Calm Your Kid’s Room

Back to school means homework, studying and trying in general to be a little more self-directed and responsible.

I know I have recognized in myself a difficulty to focus in a messy room. I get distracted by all there is to do. And while kids may not get distracted from their homework because they are thinking about cleaning and changing sheets and doing laundry, having a room that’s chaotic and messy may make it hard to focus. That’s why I was fascinated by a blog post I ran across called “How to Calm Your Kids’ Room.” The idea is that, by de-cluttering, you can make your child’s room a better place for them to play, rest, and learn.

Whether or not your child is having trouble sleeping or concentrating, it’s certainly a great spring cleaning concept.

Here’s how she did it:

  • Strip the room. The first thing she did was strip the entire room of everything but the furniture. That means everything out of the closet, dresser, and off the bed. Take it all out and clean everything. I love using laundry baskets for tasks like this, because I can get everything out of the way without feeling overwhelmed or making a mess elsewhere.
  • Organize your bins for tossing, keeping and donating. Try to get rid of stuff that you don’t wear, use or play with. Encourage your child to make some hard decisions. Go through toys and clothes, and get rid of things that are broken, have pieces missing or aren’t functional. I tend to think I will fix everything but rarely get around to it. This is a great exercise to take on right before a birthday or Christmas if you need extra space. If your child is really reluctant to let go of items they don’t really use, something I do is put the items out of sight and then only retrieve what they ask for. After a week, give or throw the remainder away. I also encourage them to give things away as much as possible when there are disasters or toys drives to help get them to think about those who have less than they do. This is a great way to help build empathy.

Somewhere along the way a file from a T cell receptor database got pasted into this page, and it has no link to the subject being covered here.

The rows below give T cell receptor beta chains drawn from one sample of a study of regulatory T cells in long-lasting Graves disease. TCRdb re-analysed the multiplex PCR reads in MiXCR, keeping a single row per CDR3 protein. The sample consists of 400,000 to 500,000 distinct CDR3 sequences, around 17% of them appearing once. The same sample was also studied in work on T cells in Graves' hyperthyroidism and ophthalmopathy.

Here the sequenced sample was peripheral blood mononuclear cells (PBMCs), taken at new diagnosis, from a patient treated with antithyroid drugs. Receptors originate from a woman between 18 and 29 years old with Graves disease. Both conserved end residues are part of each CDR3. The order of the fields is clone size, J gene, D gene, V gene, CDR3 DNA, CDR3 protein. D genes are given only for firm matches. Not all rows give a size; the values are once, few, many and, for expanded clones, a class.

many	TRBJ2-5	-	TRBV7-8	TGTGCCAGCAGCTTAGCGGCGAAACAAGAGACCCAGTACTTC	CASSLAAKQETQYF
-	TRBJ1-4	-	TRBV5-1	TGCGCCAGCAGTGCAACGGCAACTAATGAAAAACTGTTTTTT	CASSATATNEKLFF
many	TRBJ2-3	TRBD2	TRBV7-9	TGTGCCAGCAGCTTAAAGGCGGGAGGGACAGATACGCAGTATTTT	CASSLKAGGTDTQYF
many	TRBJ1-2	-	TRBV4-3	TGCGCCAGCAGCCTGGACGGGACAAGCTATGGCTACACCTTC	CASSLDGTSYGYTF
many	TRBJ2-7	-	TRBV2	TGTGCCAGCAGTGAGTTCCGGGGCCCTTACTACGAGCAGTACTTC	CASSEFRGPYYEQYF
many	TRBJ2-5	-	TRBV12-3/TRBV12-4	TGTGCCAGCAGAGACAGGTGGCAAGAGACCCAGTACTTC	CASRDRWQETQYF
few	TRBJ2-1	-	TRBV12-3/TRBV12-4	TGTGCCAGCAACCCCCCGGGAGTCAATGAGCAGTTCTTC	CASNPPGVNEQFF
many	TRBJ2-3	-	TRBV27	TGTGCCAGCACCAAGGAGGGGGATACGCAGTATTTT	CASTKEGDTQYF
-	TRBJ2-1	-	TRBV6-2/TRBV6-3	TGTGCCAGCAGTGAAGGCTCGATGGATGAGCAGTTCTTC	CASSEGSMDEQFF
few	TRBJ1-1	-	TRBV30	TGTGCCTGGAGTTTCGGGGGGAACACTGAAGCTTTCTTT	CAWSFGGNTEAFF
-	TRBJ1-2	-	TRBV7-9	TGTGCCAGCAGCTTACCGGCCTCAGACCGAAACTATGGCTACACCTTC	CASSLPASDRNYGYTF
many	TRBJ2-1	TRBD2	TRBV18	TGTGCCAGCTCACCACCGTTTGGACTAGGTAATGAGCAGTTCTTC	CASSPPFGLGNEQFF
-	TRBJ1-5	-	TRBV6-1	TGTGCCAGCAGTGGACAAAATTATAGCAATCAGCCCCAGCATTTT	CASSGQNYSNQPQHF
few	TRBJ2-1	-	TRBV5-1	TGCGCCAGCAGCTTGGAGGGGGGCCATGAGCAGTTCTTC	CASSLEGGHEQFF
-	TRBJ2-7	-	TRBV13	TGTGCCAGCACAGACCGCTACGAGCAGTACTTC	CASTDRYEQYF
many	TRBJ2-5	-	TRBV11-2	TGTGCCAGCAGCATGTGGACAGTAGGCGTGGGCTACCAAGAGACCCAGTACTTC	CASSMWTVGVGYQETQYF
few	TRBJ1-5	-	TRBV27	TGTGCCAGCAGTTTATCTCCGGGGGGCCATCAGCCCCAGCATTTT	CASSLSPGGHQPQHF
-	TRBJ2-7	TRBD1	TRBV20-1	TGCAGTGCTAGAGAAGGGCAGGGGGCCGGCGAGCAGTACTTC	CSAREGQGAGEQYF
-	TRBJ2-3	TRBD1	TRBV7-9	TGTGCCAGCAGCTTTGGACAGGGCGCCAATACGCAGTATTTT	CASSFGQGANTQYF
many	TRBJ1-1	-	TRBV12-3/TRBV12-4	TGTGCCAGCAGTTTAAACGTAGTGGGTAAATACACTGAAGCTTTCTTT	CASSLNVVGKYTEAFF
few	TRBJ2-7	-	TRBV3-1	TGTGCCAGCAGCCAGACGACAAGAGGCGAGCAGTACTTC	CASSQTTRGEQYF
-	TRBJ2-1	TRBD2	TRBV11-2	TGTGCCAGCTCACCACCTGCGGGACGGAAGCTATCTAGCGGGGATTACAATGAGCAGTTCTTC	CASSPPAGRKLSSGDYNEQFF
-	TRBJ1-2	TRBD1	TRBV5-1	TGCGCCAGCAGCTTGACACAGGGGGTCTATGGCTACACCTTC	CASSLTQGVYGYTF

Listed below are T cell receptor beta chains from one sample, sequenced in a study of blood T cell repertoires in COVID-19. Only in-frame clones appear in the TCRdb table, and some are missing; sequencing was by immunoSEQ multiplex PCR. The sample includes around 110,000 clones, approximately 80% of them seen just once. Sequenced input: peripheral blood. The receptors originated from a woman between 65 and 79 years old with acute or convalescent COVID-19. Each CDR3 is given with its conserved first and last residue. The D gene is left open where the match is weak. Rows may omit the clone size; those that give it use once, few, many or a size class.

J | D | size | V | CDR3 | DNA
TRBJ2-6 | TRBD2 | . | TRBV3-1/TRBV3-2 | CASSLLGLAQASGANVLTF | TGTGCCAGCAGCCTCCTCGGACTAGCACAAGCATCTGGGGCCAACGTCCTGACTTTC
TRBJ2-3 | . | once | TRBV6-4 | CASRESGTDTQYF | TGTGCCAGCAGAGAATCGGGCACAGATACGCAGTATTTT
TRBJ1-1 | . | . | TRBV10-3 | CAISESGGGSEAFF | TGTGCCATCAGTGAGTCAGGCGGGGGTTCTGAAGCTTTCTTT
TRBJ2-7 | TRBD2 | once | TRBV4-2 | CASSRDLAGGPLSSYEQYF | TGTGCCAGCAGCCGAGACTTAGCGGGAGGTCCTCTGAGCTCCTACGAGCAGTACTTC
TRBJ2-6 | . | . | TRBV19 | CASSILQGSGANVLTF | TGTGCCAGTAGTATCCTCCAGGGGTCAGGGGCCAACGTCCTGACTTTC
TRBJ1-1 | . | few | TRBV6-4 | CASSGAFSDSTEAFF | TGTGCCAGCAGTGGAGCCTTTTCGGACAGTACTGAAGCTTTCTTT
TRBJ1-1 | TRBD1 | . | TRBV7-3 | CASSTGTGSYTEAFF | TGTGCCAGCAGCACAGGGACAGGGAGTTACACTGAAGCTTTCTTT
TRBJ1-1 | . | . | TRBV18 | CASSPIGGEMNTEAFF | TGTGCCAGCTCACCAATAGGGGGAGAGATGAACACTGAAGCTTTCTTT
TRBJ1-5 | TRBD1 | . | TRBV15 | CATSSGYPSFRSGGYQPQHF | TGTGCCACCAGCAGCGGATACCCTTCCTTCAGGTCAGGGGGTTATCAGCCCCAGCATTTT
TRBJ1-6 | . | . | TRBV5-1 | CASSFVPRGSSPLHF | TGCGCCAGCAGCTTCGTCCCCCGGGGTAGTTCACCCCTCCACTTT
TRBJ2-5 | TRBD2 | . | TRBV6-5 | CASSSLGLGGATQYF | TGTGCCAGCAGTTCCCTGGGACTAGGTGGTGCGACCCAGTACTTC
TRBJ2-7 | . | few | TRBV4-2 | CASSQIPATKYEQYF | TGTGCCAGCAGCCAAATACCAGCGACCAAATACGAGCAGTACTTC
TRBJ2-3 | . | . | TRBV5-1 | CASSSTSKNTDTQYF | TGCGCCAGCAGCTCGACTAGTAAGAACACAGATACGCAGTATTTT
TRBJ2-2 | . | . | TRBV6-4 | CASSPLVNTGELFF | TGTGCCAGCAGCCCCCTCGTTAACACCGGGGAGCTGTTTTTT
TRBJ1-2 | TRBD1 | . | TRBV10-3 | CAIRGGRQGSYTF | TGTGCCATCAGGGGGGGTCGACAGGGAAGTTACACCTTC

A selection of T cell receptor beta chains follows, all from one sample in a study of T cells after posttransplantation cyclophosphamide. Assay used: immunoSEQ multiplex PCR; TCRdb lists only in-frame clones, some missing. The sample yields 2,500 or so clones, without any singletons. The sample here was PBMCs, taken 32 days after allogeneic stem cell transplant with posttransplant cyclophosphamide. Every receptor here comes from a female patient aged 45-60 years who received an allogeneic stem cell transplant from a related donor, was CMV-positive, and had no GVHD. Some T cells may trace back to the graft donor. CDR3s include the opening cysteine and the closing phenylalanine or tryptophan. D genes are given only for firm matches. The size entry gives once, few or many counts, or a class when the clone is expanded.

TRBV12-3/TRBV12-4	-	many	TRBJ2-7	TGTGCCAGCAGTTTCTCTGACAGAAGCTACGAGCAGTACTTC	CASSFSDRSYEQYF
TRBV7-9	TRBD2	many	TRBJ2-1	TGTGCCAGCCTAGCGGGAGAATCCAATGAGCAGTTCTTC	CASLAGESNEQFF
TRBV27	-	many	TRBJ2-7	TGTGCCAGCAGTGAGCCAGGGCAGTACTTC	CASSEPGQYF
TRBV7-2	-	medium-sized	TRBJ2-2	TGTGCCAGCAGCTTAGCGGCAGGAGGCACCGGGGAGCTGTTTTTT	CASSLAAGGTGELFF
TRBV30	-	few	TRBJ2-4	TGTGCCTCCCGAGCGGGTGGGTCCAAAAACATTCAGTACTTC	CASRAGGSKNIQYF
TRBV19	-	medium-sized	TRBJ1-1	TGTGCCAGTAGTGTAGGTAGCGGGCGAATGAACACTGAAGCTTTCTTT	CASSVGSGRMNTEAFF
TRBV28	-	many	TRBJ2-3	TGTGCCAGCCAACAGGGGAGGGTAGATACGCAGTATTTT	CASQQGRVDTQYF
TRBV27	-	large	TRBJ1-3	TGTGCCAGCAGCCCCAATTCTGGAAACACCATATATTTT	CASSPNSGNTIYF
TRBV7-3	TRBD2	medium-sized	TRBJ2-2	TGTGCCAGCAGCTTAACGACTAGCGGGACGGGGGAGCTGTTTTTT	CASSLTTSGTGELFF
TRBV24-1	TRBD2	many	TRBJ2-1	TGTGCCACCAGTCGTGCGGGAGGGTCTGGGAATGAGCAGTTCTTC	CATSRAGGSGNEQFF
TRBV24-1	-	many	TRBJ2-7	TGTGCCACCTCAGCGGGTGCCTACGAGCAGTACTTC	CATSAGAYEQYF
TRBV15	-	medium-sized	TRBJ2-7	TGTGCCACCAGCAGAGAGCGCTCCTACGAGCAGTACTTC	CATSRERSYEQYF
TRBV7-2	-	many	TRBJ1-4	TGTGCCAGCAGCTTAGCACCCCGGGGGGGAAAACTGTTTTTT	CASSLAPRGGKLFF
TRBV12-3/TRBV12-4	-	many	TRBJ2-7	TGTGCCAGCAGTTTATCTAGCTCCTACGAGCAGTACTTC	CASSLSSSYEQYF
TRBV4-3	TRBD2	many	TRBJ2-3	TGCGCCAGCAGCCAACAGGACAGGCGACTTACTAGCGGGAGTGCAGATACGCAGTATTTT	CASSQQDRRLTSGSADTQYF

• Make good use of your space. Many closets aren’t built with maximum use of storage space in mind, Use an over-the-door storage rack, these awesome Ikea spice racks, or a small bookshelf and baskets to make the best use or your space. Use bins in closet floors and on shelves to keep things neat.
  • Try to keep surfaces in the room clean and reserved for special treasures. Encourage your child to keep nightstands, dressers and desks clear of clutter. That habit of setting stuff down wherever there is a spot is hard to break, but it doesn’t take long for that stuff to build up. Help them learn how to take the extra second or two to put things in their place.
  • Make the organizational scheme easy for them. Don’t make cleaning up complicated. Figure out how and what would make cleaning up easy for your kids. Do they love sorting? Label everything! Are they fast but not organized? Have a giant bin out of sight for all the toys. Do they forget to take their clothes to the hamper? Buy a small hamper for their room only.

Once everything is back in the room, you’ll have a neater, cleaner space that has a little more room to breathe. This is a great end point, or a great jumping off point if you are planning to redecorate.

Two of my girls share a room and I know it takes about two seconds for their room to get messy again after we clean up. I am planning on using this method to do a little fall cleaning before the birthday and holiday seasons begin!

Erin Hayes Burt

Erin Hayes Burt

Erin Burt is a freelance writer and mom of three girls. She enjoys yoga and reading non chick-lit fiction when she's not translating the ramblings of toddlers or training for her next half marathon.
Erin Hayes Burt

Latest posts by Erin Hayes Burt (see all)



Erin Burt is a freelance writer and mom of three girls. She enjoys yoga and reading non chick-lit fiction when she's not translating the ramblings of toddlers or training for her next half marathon.


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